Zimbabwe is a unique country, so unique that a whole continent like Europe can sit down to discuss its fate and resolve to slap sanctions on this small nation south of the Sahara.
Of course, we know that our crime is not the so-called human rights violations.
No country is above some sort of governance blemish. So the issue is clearly not human rights violations, but the land. At least, some officials of some of the Western nations, including America, have come out in the open to say that Zimbabwe is a bad example of what not to do regarding to the land issue.
It was this awareness of the duplicitousness of the West and America, that President Mnangagwa called for respect of multilateralism as opposed to unilateralism. It was a message, which resonated with the theme of the 75th anniversary of the United Nations General
Assembly’s (UNGA) theme of; “The future we want, the United Nations we need: reaffirming our collective commitment to multilateralism” — confronting Covid-19 through effective multilateralism.
All Zimbabwe is asking is for a future free of sanctions. All Zimbabwe is asking is freedom to decide its destiny without being hamstrung by punitive unilateral sanctions that prove that the West is still keen on suppressing total freedom through an equitable redress of colonial iniquities.
President Mnangagwa’s message during the high level General Debate of the 75th UN General Assembly was unequivocal.
We can’t talk of multilateralism when other countries unilaterally slap sanctions on other nations for no apparent reason except that they dared challenge the status quo that favoured former colonisers.
Surely, this is not about human rights violations because if it, was then America should also face the same punitive measures given its bad record in violating the rights of black people.
Black people in America face systematic institutional racism, particularly from the police. There seems to be two justice systems in America.
One serving white people and the other for black people.
Surely, if it was about human rights violations, then people in Libya, Iran and other such nations where superpowers have caused much chaos and suffering should be clamouring for just treatment.
It has become embarrassing for both America and EU to talk about human rights violations in Zimbabwe when there are worse violations in other parts of the world.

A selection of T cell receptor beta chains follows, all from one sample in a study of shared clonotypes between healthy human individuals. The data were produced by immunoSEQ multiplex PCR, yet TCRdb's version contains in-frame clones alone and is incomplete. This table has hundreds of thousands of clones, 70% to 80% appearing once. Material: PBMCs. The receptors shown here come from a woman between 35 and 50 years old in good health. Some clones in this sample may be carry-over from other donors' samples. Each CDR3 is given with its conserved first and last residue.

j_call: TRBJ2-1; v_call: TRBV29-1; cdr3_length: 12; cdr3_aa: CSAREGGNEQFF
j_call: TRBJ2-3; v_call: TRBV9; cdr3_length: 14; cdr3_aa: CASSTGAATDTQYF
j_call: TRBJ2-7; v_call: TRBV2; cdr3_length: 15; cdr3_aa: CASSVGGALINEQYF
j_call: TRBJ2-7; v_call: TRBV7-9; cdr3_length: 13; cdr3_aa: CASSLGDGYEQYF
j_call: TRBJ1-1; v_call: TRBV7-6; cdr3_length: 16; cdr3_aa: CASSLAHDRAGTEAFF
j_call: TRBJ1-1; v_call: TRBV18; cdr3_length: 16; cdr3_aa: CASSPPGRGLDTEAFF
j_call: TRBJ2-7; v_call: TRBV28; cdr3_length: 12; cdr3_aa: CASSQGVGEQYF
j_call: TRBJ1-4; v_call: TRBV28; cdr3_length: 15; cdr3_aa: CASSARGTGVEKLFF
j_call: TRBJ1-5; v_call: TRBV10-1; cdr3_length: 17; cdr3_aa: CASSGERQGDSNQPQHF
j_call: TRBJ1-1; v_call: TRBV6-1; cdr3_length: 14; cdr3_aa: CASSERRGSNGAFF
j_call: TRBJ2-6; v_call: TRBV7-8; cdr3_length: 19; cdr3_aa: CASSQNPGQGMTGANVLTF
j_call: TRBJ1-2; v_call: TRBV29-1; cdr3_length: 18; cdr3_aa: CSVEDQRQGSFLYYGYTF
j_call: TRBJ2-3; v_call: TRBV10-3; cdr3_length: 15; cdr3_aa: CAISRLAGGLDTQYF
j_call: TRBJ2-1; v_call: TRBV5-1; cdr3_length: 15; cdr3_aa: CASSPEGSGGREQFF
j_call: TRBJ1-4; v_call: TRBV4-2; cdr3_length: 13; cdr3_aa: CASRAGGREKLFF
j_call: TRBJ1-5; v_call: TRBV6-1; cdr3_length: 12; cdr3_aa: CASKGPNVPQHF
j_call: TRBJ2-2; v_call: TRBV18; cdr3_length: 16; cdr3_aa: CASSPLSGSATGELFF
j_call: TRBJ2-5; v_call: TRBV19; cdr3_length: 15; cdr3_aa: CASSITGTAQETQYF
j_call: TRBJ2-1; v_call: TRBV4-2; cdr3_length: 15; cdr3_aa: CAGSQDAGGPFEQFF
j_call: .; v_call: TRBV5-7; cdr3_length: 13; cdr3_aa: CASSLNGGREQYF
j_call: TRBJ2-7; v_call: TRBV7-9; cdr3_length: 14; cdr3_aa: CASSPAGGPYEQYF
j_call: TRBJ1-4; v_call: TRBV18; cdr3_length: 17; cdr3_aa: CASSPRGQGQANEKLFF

Some missed the import of the President’s message. President Mnangagwa essentially appealed to the UN for support to end Western nations that he said were setting back development.
President Mnangagwa’s message was bolstered by the fact that not so long ago a UN report clearly stated that sanctions had a negative impact on the whole well-being of Zimbabwe.
“These are a breach of international law and compromise Zimbabwe’s capacity to implement and achieve Sustainable Development Goals, including eradication of hunger,” he said.
“We therefore call on the General Assembly to strongly pronounce itself against these unilateral illegal sanctions,” he said.
Zimbabwe has faced Western sanctions since the early 2000s couched as targeted, but have impacted devastatingly on the whole population .
A report in November by the UN special rapporteur on the right to food, Madam Hilal Elver said that sanctions contributed to poor climate for business and investment.
“These economic sanctions worsen the existing inequalities and do not have any actual impact on their supposed target,” the rapporteur said in her report.
Our hope is that progressive nations in the UN took note of President Mnangagwa warning that humanity is currently at crossroads because of challenges that do not respect borders.
It is our hope that progressive nations in UN took note of President Mnangagwa’s warning that multilateralism is under threat from blind pursuit of narrow interest and therefore the need for strengthening international amity and goodwill as well as uphold mutual respect and observe the sovereign equality of States.
The call for multilateralism clearly leaves local opposition that seem to celebrate unilateral actions taken by America and the EU in sizes and sevens.
There is absolutely no place for bullying in international relations. Covid-19 sobered some nations that used to pride themselves as advanced and highly-industrialised to face any challenges — natural or made.
As Writing Back proponents, we applaud the stance taken by Chinese President Xi Jinping who in his address to the UN General Assembly emphasised that no nation can arrogate itself the role of policeman of the world.
There is surely no place for caustic and bombastic conduct in how states relate to one another. And nations must be given sovereign right to chart their own destiny.
Our hope is that United States Ambassador Brain Nichols will stand by his word in recognising the reforms that have so far been implemented by the Second Republic.
We also hope that Americans realise the benefits of mutual cooperation instead of being perennial adversaries.
America’s Trojan horse for regime change — the MDC in all its “smithereens” has proven to be an ineffectual puppet motivated more by the pursuit self-aggrandisement rather than serving a public good.
Time will tell if Zimbabwe and the US can chart a new path of mutual respect devoid of the condescending attitude of the later.
All Zimbabwe wants is to be given the sovereign right to chart it’s own trajectory.